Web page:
The two faces of gay activism

June 10, 1996|By Mona Charen

WASHINGTON -- To hear Andrew Sullivan tell it, the quest for homosexual marriage is a bid for virtue and restraint on the part of a group not known for either.

Mr. Sullivan, the thoughtful former editor of The New Republic and a conservative on many political matters, has become the most important polemicist making the case for gay marriage. If every other voice from the homosexual camp were as modulated as his, the argument would carry more weight (though it would remain unpersuasive).

''There is surely no group in society,'' he wrote in The New Republic, ''more in need of marriage rights than gay men. They are the group that most needs incentives for responsible behavior, monogamy, fidelity and the like.''

Mr. Sullivan thus presents the pro-gay-marriage crusade as an essentially conservative impulse. He wants the state and the society at large to help homosexuals to become less promiscuous and more virtuous.

But carefully crafted arguments designed to persuade the majority are not the style of most homosexual activists. Three years ago, thousands marched on Washington in what was billed as the greatest civil-rights event since Martin Luther King's in 1963.

Some of the marchers were ordinary-looking types, but many were not. Some of the male marchers sported masks and pierced nipples. ''Dykes on Bikes'' roared through the crowd, and some of the lesbians stripped off their shirts while kissing. Others wore outlandish dominatrix costumes. The entertainment was raunchy and vulgar -- and the more shocking the words and music, the better the crowd liked it.

Disdain for the bourgeois

Though it was billed as a gay march, the event attracted bisexuals, transvestites, spankers, foot fetishists and sadomasochists among many others. All are members of the sexual underground, united by disdain for the bourgeois. The question can reasonably be asked, if we grant recognition to homosexual marriages, by what principle can we deny it to polygamists or those who engage in bestiality, incest or necrophilia?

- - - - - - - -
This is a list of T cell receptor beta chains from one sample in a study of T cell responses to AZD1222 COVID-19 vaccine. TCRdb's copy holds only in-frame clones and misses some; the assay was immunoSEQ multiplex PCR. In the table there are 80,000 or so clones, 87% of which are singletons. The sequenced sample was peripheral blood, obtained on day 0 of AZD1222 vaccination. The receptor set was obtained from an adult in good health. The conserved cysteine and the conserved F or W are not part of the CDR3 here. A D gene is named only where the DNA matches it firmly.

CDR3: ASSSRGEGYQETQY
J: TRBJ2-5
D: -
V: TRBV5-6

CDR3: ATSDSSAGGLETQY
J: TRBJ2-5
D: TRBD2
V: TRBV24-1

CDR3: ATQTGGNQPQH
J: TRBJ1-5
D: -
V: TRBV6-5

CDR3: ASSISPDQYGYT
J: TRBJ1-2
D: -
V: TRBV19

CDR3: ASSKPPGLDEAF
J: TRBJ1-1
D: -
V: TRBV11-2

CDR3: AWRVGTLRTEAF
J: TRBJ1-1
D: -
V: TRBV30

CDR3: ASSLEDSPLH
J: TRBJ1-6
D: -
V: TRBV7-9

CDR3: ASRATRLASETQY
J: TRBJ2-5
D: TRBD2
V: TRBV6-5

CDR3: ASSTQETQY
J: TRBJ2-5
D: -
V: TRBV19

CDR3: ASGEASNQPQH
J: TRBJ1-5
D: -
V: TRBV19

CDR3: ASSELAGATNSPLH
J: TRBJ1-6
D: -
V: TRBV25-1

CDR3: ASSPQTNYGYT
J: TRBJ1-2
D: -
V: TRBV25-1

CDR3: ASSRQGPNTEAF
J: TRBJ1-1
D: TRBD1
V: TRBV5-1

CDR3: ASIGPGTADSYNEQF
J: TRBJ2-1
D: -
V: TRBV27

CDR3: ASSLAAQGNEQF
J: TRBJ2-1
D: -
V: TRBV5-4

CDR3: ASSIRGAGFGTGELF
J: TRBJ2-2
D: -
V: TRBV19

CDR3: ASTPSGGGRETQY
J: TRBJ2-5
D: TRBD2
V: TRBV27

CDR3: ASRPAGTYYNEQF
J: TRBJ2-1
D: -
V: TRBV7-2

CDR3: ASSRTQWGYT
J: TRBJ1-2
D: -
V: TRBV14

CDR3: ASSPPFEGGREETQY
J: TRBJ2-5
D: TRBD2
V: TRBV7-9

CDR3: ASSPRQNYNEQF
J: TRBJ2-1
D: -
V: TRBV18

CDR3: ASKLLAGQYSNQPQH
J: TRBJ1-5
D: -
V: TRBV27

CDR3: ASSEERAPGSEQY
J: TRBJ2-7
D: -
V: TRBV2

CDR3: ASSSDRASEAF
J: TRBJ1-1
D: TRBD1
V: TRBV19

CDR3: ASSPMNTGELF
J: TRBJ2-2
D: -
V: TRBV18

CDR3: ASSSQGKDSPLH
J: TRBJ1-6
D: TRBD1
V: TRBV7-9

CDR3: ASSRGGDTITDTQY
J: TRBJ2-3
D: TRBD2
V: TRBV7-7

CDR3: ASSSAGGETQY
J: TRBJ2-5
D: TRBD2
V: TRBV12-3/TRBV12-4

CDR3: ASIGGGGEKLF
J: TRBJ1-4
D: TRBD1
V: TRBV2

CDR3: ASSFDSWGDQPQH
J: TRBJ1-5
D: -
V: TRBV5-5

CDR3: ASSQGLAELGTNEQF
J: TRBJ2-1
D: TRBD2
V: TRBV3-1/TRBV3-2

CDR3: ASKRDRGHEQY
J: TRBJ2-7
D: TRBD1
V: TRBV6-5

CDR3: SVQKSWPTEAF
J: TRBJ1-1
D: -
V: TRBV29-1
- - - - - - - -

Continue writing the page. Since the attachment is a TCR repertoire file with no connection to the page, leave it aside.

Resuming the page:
Homosexuals are on shaky ground when they push the ''nearly normal'' argument. Having flouted a major taboo themselves, they can hardly turn aside similar requests for recognition by other sexual nonconformists.

Homosexuals themselves seem ambivalent. They yearn for acceptance by the majority and yet indulge the impulse to stick a thumb in the majority's eye. That's why the lesbians at the march were undressing, kissing and fondling. They want to shock and offend.

Homosexuals are famously latitudinarian on matters sexual. Materials distributed by the Gay Men's Health Crisis include advice on ''fisting,'' ''water sports'' and mutilation. Writing in the Weekly Standard, Mary Eberstadt tracks another homosexual practice that is getting respectful attention among gays and their fellow travelers -- pedophilia.

The Calvin Klein ad campaign featuring children in suggestive poses with their underwear showing evoked outrage when it was launched last year. But that kind of thing is accepted in the gay world and elsewhere, writes Ms. Eberstadt. Indeed, the original narrator of the TV commercials (the voice-over asked a scantily clad young man, ''You think you could rip that shirt off you?'') was a man named Lou Maletta, also known as ''Leather Daddy,'' president of the Gay Cable Network.

A critically acclaimed book by gay writer Edmund White treats pedophilia as ''controversial'' but allows that ''there are no clear answers -- who would provide them?'' In 1992, ''Becoming a Man: Half a Life Story'' by Paul Monette won the National Book Award. Mr. Monette offers the view, apparently common in gay literature, that children are the sexual aggressors in adult-child sexual relationships. ''Nine and a half is old enough,'' he wrote. ''For me at least, it was a victory of innocence over a world of oppression.''

Mr. White touches on a key point in the gay marriage-gay rights debate. While the heterosexual world is up in arms about child molesters (even to the point of hysteria sometimes -- witness the McMartin, Amirault and other false-accusation cases), gay writers have difficulty finding ''clear answers'' to the question of whether sex between adults and children is always so bad. Some even answer in the negative.

It's a reminder that the chasm between the sexual underworld and the heterosexual majority is wide and the notion that gay marriage can bridge it is folly.

Mona Charen is a syndicated columnist.

Pub Date: 6/10/96

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